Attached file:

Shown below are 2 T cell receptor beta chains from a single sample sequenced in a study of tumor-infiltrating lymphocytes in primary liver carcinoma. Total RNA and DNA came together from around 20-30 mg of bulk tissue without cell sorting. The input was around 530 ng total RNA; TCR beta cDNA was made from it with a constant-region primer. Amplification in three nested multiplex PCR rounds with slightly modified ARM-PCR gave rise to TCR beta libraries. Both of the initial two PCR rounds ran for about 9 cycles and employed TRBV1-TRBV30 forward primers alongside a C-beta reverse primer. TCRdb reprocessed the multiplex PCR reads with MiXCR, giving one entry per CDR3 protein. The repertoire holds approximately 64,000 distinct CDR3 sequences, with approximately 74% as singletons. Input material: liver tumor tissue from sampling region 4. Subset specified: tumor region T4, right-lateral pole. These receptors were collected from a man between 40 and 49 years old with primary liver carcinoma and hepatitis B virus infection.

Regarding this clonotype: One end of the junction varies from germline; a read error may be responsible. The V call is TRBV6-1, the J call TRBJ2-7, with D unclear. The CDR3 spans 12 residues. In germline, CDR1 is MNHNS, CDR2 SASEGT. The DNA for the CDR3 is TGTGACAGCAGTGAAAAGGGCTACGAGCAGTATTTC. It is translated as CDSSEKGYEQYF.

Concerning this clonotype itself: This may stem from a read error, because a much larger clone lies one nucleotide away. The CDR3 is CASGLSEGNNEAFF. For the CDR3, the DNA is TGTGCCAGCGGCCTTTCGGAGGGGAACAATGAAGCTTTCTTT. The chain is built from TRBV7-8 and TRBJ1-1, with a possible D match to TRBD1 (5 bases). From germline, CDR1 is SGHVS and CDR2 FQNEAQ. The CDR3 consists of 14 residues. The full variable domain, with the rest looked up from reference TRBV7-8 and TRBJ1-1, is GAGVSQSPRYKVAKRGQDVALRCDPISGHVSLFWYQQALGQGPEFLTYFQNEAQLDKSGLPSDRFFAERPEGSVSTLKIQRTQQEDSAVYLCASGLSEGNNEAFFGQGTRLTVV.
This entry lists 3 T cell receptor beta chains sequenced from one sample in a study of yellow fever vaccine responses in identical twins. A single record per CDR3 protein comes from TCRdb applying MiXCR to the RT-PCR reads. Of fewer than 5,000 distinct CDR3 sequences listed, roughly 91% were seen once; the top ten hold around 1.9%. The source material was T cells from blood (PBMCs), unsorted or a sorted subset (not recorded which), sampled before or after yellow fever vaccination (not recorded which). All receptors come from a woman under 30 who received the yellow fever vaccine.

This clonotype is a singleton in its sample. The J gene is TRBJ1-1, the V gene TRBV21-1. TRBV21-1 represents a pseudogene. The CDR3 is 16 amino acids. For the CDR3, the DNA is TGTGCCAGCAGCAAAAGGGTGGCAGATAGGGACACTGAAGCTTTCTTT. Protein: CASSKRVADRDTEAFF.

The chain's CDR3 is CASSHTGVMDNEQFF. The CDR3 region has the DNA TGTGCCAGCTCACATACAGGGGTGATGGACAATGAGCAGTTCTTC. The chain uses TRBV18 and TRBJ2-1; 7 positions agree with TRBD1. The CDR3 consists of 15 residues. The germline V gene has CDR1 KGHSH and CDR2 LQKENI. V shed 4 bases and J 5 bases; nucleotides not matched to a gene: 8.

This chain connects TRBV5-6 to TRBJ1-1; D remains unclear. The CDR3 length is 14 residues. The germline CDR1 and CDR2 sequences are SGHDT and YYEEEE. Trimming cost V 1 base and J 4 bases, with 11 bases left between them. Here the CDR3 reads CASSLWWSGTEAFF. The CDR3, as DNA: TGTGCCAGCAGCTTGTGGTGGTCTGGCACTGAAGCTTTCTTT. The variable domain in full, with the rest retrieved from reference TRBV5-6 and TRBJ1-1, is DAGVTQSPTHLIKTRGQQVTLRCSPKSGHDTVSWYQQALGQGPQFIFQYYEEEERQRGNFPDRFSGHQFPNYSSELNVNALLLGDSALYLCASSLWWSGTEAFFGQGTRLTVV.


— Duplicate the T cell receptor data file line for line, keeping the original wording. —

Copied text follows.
Shown below are 2 T cell receptor beta chains from a single sample sequenced in a study of tumor-infiltrating lymphocytes in primary liver carcinoma. Total RNA and DNA came together from around 20-30 mg of bulk tissue without cell sorting. The input was around 530 ng total RNA; TCR beta cDNA was made from it with a constant-region primer. Amplification in three nested multiplex PCR rounds with slightly modified ARM-PCR gave rise to TCR beta libraries. Both of the initial two PCR rounds ran for about 9 cycles and employed TRBV1-TRBV30 forward primers alongside a C-beta reverse primer. TCRdb reprocessed the multiplex PCR reads with MiXCR, giving one entry per CDR3 protein. The repertoire holds approximately 64,000 distinct CDR3 sequences, with approximately 74% as singletons. Input material: liver tumor tissue from sampling region 4. Subset specified: tumor region T4, right-lateral pole. These receptors were collected from a man between 40 and 49 years old with primary liver carcinoma and hepatitis B virus infection.

Regarding this clonotype: One end of the junction varies from germline; a read error may be responsible. The V call is TRBV6-1, the J call TRBJ2-7, with D unclear. The CDR3 spans 12 residues. In germline, CDR1 is MNHNS, CDR2 SASEGT. The DNA for the CDR3 is TGTGACAGCAGTGAAAAGGGCTACGAGCAGTATTTC. It is translated as CDSSEKGYEQYF.

Concerning this clonotype itself: This may stem from a read error, because a much larger clone lies one nucleotide away. The CDR3 is CASGLSEGNNEAFF. For the CDR3, the DNA is TGTGCCAGCGGCCTTTCGGAGGGGAACAATGAAGCTTTCTTT. The chain is built from TRBV7-8 and TRBJ1-1, with a possible D match to TRBD1 (5 bases). From germline, CDR1 is SGHVS and CDR2 FQNEAQ. The CDR3 consists of 14 residues. The full variable domain, with the rest looked up from reference TRBV7-8 and TRBJ1-1, is GAGVSQSPRYKVAKRGQDVALRCDPISGHVSLFWYQQALGQGPEFLTYFQNEAQLDKSGLPSDRFFAERPEGSVSTLKIQRTQQEDSAVYLCASGLSEGNNEAFFGQGTRLTVV.
This entry lists 3 T cell receptor beta chains sequenced from one sample in a study of yellow fever vaccine responses in identical twins. A single record per CDR3 protein comes from TCRdb applying MiXCR to the RT-PCR reads. Of fewer than 5,000 distinct CDR3 sequences listed, roughly 91% were seen once; the top ten hold around 1.9%. The source material was T cells from blood (PBMCs), unsorted or a sorted subset (not recorded which), sampled before or after yellow fever vaccination (not recorded which). All receptors come from a woman under 30 who received the yellow fever vaccine.

This clonotype is a singleton in its sample. The J gene is TRBJ1-1, the V gene TRBV21-1. TRBV21-1 represents a pseudogene. The CDR3 is 16 amino acids. For the CDR3, the DNA is TGTGCCAGCAGCAAAAGGGTGGCAGATAGGGACACTGAAGCTTTCTTT. Protein: CASSKRVADRDTEAFF.

The chain's CDR3 is CASSHTGVMDNEQFF. The CDR3 region has the DNA TGTGCCAGCTCACATACAGGGGTGATGGACAATGAGCAGTTCTTC. The chain uses TRBV18 and TRBJ2-1; 7 positions agree with TRBD1. The CDR3 consists of 15 residues. The germline V gene has CDR1 KGHSH and CDR2 LQKENI. V shed 4 bases and J 5 bases; nucleotides not matched to a gene: 8.

This chain connects TRBV5-6 to TRBJ1-1; D remains unclear. The CDR3 length is 14 residues. The germline CDR1 and CDR2 sequences are SGHDT and YYEEEE. Trimming cost V 1 base and J 4 bases, with 11 bases left between them. Here the CDR3 reads CASSLWWSGTEAFF. The CDR3, as DNA: TGTGCCAGCAGCTTGTGGTGGTCTGGCACTGAAGCTTTCTTT. The variable domain in full, with the rest retrieved from reference TRBV5-6 and TRBJ1-1, is DAGVTQSPTHLIKTRGQQVTLRCSPKSGHDTVSWYQQALGQGPQFIFQYYEEEERQRGNFPDRFSGHQFPNYSSELNVNALLLGDSALYLCASSLWWSGTEAFFGQGTRLTVV.